On Tuesday, October 13, the International Monetary Fund (IMF) revised its country 2020 and 2021 economic outlook. The multilateral lending institution projected that Chinese economy will grow 1.9% and 8.2% in 2020 and 2021 respectively. The numbers are not a surprise because of China's successful containment of the COVID-19 pandemic and the government’s effective policies in reversing the economic downward trajectory created by the virus.To get more China economy news, you can visit shine news official website.

China successfully contained COVID-19 a few months after its outbreak in January, allowing it to reopen the economy sooner than any major economy. In addition, the government introduced a series of stimulus packages, providing funds to help consumers and businesses to address the economic losses, culminating in a 3.2-percent growth in the second quarter. A stronger recovery is expected in the third quarter, estimated at around 5%.

However, China will likely encounter some strong head winds in the foreseeable future. Surging COVID-19 in Europe, the Americas, India and other parts of the world could dampen the global economic recovery. Both Donald Trump and Joe Biden would likely retain tariffs on Chinese imports if their campaign rhetoric is any indication. The U.S. Congress would not let up on its anti-China policies.

And the geopolitical conflict between the U.S. and China will likely continue because of ideology and the hundreds of millions of dollars in campaign funds many of lawmakers in the U.S. Congress are receiving from lobby groups, particularly those representing the military-industrial complex. In receiving the political donations, lawmakers promote the groups' interests. To justify massive arms purchases, enemies and tensions must be created. China, of course, is the "ideal" enemy because the differences in political system, Asian, and deemed a near-peer power with the economic and military muscles to challenge U.S. supremacy. And conflict has spilled over to the economic realm, undermining the two countries' trade relationship.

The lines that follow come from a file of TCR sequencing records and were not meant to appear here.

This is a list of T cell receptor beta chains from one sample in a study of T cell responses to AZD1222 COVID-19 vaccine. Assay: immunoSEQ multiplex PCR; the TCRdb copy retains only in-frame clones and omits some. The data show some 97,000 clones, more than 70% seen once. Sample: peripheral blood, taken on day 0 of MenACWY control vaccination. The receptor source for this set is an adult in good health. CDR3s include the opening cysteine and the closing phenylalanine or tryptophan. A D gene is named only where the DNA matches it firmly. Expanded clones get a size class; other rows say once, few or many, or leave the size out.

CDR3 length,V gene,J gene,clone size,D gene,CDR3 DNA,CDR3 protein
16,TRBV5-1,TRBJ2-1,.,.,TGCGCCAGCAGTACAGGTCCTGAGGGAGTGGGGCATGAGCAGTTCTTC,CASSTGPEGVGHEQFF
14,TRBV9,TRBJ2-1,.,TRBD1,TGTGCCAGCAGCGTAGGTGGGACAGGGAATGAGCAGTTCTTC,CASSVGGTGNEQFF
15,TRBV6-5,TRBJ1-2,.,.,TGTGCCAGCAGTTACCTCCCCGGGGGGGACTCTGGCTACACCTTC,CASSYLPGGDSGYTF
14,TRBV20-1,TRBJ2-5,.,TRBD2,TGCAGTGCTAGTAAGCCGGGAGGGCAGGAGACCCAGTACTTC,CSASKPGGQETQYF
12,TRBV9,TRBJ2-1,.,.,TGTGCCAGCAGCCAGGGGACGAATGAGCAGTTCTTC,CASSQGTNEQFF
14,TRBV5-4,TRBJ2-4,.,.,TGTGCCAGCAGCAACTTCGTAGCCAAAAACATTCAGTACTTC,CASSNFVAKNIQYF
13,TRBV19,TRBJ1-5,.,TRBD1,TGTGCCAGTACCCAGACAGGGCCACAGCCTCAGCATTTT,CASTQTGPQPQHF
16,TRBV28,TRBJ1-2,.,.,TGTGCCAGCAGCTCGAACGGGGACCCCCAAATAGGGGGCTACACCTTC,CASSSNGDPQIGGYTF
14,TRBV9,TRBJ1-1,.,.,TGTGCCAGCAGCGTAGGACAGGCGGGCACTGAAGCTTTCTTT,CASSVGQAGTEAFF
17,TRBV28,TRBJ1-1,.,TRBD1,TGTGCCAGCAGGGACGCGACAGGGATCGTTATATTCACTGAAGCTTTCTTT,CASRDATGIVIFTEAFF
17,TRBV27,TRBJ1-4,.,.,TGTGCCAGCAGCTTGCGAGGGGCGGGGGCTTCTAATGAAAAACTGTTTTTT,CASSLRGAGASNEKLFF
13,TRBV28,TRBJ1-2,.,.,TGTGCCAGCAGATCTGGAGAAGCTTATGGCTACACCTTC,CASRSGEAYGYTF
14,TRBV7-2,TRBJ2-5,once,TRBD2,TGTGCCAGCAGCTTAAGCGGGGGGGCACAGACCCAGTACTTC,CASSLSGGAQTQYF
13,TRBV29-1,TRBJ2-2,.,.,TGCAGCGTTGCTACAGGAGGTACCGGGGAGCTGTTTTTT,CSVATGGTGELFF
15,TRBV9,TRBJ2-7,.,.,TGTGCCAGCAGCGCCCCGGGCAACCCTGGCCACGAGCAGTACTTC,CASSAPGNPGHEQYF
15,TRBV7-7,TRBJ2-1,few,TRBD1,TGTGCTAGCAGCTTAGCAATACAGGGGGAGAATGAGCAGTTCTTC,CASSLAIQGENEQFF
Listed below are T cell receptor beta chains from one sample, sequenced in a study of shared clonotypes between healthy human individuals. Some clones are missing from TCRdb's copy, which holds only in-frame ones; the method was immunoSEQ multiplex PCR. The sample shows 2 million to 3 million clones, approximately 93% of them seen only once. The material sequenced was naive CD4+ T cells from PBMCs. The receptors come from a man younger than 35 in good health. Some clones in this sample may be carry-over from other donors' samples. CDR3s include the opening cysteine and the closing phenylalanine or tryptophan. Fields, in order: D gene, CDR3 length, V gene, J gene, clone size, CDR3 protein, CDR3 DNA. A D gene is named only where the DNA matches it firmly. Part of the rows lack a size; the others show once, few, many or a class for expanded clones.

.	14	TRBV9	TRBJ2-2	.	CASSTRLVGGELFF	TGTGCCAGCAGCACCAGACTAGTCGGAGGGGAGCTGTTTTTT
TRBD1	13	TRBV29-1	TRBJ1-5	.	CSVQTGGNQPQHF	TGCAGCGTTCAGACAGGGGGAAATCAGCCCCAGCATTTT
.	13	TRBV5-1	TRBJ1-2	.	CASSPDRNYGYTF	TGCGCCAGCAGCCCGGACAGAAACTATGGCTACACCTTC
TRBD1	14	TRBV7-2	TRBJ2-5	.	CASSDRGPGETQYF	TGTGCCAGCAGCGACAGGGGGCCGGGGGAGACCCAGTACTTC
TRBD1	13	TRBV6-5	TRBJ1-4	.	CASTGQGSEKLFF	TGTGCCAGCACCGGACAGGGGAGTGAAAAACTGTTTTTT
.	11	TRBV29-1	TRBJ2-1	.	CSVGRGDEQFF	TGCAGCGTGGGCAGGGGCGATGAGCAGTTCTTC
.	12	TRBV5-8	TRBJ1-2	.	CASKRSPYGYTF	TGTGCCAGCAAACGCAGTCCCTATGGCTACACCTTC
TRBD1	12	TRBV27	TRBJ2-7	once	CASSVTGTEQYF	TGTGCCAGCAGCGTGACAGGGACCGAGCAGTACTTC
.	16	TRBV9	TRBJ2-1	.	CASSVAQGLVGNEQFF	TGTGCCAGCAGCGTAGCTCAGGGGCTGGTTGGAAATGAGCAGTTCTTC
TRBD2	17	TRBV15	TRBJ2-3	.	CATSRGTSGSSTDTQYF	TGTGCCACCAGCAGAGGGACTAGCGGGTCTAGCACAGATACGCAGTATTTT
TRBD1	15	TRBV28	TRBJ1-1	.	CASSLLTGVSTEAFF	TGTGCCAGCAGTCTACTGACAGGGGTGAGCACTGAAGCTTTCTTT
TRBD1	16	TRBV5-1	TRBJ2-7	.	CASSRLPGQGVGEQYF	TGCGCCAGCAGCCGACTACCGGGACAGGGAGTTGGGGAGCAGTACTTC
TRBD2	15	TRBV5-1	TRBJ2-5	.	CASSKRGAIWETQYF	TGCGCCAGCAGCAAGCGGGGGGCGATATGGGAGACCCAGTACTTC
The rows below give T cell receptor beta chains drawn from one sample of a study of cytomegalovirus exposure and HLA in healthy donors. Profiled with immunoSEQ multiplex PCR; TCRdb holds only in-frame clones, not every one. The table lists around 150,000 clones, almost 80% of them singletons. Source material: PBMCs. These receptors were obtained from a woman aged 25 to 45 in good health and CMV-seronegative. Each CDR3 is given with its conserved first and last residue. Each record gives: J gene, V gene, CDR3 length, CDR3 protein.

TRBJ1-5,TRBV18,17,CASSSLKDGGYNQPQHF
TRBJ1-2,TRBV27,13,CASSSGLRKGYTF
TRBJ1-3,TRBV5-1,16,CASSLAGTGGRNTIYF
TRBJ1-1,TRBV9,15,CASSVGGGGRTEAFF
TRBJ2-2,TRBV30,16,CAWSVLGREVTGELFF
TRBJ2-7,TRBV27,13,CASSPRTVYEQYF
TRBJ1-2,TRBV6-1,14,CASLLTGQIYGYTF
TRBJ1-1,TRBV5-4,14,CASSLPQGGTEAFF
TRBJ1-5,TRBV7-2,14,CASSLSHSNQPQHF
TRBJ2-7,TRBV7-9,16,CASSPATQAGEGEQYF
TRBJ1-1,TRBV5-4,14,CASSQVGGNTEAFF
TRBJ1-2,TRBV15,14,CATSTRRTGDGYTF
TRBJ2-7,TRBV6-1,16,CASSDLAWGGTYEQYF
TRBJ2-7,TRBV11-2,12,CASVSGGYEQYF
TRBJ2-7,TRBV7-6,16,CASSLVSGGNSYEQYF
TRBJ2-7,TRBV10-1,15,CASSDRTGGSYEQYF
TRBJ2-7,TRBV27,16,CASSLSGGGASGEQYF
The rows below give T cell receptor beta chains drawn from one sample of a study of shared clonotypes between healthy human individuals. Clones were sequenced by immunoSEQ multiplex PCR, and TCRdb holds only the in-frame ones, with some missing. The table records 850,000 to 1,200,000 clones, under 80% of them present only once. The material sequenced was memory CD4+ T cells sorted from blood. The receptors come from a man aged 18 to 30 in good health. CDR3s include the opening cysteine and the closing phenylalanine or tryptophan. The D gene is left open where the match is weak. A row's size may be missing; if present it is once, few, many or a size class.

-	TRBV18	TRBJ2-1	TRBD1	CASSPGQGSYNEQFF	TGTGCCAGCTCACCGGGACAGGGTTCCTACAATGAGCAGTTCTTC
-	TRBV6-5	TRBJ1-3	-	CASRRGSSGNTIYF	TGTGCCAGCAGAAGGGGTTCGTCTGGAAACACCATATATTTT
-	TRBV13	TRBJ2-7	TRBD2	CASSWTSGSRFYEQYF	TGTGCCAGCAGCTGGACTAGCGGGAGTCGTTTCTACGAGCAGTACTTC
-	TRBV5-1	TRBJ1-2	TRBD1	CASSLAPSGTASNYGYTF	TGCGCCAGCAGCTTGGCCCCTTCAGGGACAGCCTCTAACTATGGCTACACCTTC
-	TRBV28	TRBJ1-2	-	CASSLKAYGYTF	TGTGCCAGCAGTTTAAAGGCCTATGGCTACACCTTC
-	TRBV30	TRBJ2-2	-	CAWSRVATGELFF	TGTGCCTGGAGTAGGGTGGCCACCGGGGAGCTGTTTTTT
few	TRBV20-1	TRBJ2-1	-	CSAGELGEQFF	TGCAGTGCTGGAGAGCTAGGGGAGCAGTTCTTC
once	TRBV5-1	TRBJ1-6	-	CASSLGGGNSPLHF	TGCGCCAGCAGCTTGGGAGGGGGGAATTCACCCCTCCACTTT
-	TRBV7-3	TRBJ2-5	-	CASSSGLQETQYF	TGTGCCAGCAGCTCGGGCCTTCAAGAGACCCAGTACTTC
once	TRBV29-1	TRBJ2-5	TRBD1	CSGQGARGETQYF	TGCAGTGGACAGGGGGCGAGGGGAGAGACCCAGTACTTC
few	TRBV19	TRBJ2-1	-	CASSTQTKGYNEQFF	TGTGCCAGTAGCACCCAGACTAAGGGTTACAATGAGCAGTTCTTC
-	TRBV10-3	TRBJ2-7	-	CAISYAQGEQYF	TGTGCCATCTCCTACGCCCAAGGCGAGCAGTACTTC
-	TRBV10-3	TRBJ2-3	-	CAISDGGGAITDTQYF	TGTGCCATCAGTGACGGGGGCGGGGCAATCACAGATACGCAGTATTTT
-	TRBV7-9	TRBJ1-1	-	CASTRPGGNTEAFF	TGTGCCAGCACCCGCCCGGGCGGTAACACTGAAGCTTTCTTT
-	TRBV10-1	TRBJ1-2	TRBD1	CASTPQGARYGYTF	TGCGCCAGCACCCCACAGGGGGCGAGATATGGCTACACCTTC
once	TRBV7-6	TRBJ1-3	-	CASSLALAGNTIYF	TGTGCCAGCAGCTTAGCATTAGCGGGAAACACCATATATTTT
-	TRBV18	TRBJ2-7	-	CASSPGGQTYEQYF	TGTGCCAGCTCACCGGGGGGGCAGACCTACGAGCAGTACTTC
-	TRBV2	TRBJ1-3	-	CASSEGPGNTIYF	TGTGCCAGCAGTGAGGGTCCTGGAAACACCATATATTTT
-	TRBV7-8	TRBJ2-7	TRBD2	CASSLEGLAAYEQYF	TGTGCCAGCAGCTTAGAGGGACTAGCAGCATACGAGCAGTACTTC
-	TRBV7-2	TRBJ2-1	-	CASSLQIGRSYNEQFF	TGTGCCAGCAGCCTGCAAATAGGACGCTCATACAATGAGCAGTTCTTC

The U.S. is pressuring countries in the Asia-Pacific to take sides, risking the region's economic prospects and stability. The "forced" U.S.-Japan-South Korea alliance culminated in the two Asian allies losing considerable amount of exports to China, their largest market and trade partner. For example, Samsung lost billions of dollars of chip sales to China because the U.S. barred the company from selling the products to Huawei and other Chinese companies.

Another harmful impact on the Chinese economy is the surging numbers of COVID-19 infections and deaths around the world. According to the World Health Organization and U.S.-based Johns Hopkins University, each of these countries or regions registered over 40,000 new cases daily. To stop the spread, these countries/regions are imposing more lockdowns, that in turn would slow down the economy and therefore reduce imports from China.

That said, China's strong government, huge financial toolkit, increasingly affluent large domestic market and the Belt and Road Initiative would likely cushion many of the adverse economic impacts of external shock. The Chinese government has demonstrated competence and political will to use its wealth in implementing effective and timely policies to reverse adverse economic impacts. For example, the Chinese government mounted a $586 billion stimulus package which reversed the economic downturn from 6.5% in 2008 to 9.2% in 2009. That, in turn, jump started economic development in some emerging markets and prevented some developed ones from falling into a recession.

It would appear that the Chinese government is onto a similar path in addressing the negative economic impacts caused by the COVID-19 pandemic. Earmarking hundreds of billions of U.S. dollars for infrastructure construction, $1.4 trillion for technology research and development, and the implementation of the "dual circulation" strategy over the next five years could be the answer to post-pandemic economic recovery not only in China, but also the rest of the world. Like the 2008 stimulus package, the policies would increase domestic aggregate demand and imports.